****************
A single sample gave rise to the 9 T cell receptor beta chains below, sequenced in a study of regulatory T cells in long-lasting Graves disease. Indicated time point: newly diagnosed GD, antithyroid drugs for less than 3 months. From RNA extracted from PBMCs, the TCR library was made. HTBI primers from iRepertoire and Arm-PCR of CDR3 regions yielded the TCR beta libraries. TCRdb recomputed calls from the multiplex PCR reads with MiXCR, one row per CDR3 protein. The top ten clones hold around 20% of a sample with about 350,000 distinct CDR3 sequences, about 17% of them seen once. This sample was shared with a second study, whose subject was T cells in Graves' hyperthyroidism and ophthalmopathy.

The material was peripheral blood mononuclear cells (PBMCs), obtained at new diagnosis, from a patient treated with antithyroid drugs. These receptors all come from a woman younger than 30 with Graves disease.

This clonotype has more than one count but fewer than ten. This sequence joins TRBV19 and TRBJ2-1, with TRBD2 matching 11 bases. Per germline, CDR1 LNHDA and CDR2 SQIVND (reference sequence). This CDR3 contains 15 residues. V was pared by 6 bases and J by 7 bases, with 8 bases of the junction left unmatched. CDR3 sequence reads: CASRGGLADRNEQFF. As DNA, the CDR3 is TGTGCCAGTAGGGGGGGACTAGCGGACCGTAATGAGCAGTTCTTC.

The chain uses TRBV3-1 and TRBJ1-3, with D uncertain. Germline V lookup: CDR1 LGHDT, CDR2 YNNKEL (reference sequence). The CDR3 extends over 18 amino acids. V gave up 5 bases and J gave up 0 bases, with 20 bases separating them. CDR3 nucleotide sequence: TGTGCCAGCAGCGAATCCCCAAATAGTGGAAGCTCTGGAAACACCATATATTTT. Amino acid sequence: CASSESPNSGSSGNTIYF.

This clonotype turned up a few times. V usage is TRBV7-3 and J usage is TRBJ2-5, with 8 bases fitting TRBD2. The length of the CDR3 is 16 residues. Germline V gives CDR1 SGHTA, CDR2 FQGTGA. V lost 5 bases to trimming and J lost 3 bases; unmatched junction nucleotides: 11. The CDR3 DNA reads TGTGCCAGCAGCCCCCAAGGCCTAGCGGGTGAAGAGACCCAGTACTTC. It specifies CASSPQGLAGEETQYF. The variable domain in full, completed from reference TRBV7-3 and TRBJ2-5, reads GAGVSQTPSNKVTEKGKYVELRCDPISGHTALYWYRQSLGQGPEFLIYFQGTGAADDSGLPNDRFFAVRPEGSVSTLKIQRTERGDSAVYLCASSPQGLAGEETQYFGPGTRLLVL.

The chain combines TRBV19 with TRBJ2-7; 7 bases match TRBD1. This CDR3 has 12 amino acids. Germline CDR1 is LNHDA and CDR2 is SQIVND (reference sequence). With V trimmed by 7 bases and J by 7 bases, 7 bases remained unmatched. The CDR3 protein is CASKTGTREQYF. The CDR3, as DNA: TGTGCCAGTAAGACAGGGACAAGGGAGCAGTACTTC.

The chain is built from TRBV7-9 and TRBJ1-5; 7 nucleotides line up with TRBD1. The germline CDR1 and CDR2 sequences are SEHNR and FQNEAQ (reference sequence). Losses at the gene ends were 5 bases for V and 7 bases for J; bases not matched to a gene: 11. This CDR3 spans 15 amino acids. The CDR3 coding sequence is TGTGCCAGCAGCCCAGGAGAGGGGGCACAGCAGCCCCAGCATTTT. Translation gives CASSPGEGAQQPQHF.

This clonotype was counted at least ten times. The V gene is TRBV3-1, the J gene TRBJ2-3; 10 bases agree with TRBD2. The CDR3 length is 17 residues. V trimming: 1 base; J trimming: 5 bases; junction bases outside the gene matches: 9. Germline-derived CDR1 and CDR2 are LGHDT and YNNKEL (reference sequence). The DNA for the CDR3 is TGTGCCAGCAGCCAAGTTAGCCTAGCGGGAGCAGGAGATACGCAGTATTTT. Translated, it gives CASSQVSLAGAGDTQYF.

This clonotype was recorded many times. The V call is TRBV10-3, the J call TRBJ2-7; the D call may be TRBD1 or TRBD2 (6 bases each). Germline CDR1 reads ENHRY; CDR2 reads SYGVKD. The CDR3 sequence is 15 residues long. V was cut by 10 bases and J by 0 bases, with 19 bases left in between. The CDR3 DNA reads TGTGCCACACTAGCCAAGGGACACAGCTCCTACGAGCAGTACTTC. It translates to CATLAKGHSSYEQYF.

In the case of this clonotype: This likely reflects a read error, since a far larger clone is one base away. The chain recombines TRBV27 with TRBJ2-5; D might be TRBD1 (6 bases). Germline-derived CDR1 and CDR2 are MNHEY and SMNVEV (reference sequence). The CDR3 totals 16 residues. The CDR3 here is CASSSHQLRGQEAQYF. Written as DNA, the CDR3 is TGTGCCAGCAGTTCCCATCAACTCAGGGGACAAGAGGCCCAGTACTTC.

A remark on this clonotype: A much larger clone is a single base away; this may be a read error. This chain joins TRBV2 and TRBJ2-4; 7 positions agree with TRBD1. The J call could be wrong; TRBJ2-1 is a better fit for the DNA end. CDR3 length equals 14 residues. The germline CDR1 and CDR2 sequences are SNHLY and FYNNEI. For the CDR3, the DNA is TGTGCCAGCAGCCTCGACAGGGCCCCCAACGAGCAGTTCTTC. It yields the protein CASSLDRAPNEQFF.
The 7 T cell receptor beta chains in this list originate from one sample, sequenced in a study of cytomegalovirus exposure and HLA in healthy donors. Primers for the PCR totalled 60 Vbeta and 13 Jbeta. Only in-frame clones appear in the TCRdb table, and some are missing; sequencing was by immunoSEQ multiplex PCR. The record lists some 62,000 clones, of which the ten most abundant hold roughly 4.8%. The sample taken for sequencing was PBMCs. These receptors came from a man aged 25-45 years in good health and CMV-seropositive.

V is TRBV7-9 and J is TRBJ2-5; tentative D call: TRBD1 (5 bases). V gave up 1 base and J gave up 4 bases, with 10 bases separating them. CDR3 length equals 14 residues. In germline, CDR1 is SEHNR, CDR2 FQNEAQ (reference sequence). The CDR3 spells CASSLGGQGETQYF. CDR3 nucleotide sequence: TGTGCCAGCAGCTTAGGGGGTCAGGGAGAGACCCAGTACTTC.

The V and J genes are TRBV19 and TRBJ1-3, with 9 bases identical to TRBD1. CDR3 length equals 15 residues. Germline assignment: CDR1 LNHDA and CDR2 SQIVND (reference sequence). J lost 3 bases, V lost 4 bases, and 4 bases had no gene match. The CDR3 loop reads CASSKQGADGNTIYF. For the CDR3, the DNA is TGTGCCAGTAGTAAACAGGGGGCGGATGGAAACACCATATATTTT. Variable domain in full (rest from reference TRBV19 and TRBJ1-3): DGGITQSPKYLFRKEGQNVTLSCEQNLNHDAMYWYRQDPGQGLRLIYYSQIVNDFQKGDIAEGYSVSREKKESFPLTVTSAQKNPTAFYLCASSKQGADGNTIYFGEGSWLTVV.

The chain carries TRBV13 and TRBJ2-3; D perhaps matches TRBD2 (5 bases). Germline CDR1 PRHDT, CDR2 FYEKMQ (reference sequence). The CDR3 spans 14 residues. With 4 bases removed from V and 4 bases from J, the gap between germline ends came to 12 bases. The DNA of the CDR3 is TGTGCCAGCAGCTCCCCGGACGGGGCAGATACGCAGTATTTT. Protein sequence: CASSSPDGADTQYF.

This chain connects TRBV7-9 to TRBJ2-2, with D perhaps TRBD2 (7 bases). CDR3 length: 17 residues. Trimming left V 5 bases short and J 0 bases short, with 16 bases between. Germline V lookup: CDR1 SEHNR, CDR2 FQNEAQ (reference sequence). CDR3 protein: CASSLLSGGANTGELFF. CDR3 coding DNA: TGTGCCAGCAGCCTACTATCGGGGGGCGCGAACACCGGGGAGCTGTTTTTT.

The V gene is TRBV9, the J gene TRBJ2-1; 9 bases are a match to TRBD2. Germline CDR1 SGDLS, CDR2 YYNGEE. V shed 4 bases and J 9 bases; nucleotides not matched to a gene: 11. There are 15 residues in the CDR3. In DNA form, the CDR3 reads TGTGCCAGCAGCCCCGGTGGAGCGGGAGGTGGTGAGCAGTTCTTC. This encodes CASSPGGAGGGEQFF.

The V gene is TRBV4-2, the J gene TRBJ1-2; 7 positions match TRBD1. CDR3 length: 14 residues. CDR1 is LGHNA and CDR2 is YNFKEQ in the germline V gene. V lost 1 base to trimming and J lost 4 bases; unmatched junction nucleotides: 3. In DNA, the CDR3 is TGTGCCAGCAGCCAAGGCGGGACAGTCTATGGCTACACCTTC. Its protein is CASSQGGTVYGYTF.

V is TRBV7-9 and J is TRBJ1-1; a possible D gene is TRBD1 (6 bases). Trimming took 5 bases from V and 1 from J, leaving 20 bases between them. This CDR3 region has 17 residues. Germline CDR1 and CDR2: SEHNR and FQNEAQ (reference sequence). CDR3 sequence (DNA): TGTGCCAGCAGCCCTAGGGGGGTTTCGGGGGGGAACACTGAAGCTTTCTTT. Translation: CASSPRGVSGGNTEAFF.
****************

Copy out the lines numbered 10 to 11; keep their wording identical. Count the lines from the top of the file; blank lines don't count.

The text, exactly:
In the case of this clonotype: This likely reflects a read error, since a far larger clone is one base away. The chain recombines TRBV27 with TRBJ2-5; D might be TRBD1 (6 bases). Germline-derived CDR1 and CDR2 are MNHEY and SMNVEV (reference sequence). The CDR3 totals 16 residues. The CDR3 here is CASSSHQLRGQEAQYF. Written as DNA, the CDR3 is TGTGCCAGCAGTTCCCATCAACTCAGGGGACAAGAGGCCCAGTACTTC.

A remark on this clonotype: A much larger clone is a single base away; this may be a read error. This chain joins TRBV2 and TRBJ2-4; 7 positions agree with TRBD1. The J call could be wrong; TRBJ2-1 is a better fit for the DNA end. CDR3 length equals 14 residues. The germline CDR1 and CDR2 sequences are SNHLY and FYNNEI. For the CDR3, the DNA is TGTGCCAGCAGCCTCGACAGGGCCCCCAACGAGCAGTTCTTC. It yields the protein CASSLDRAPNEQFF.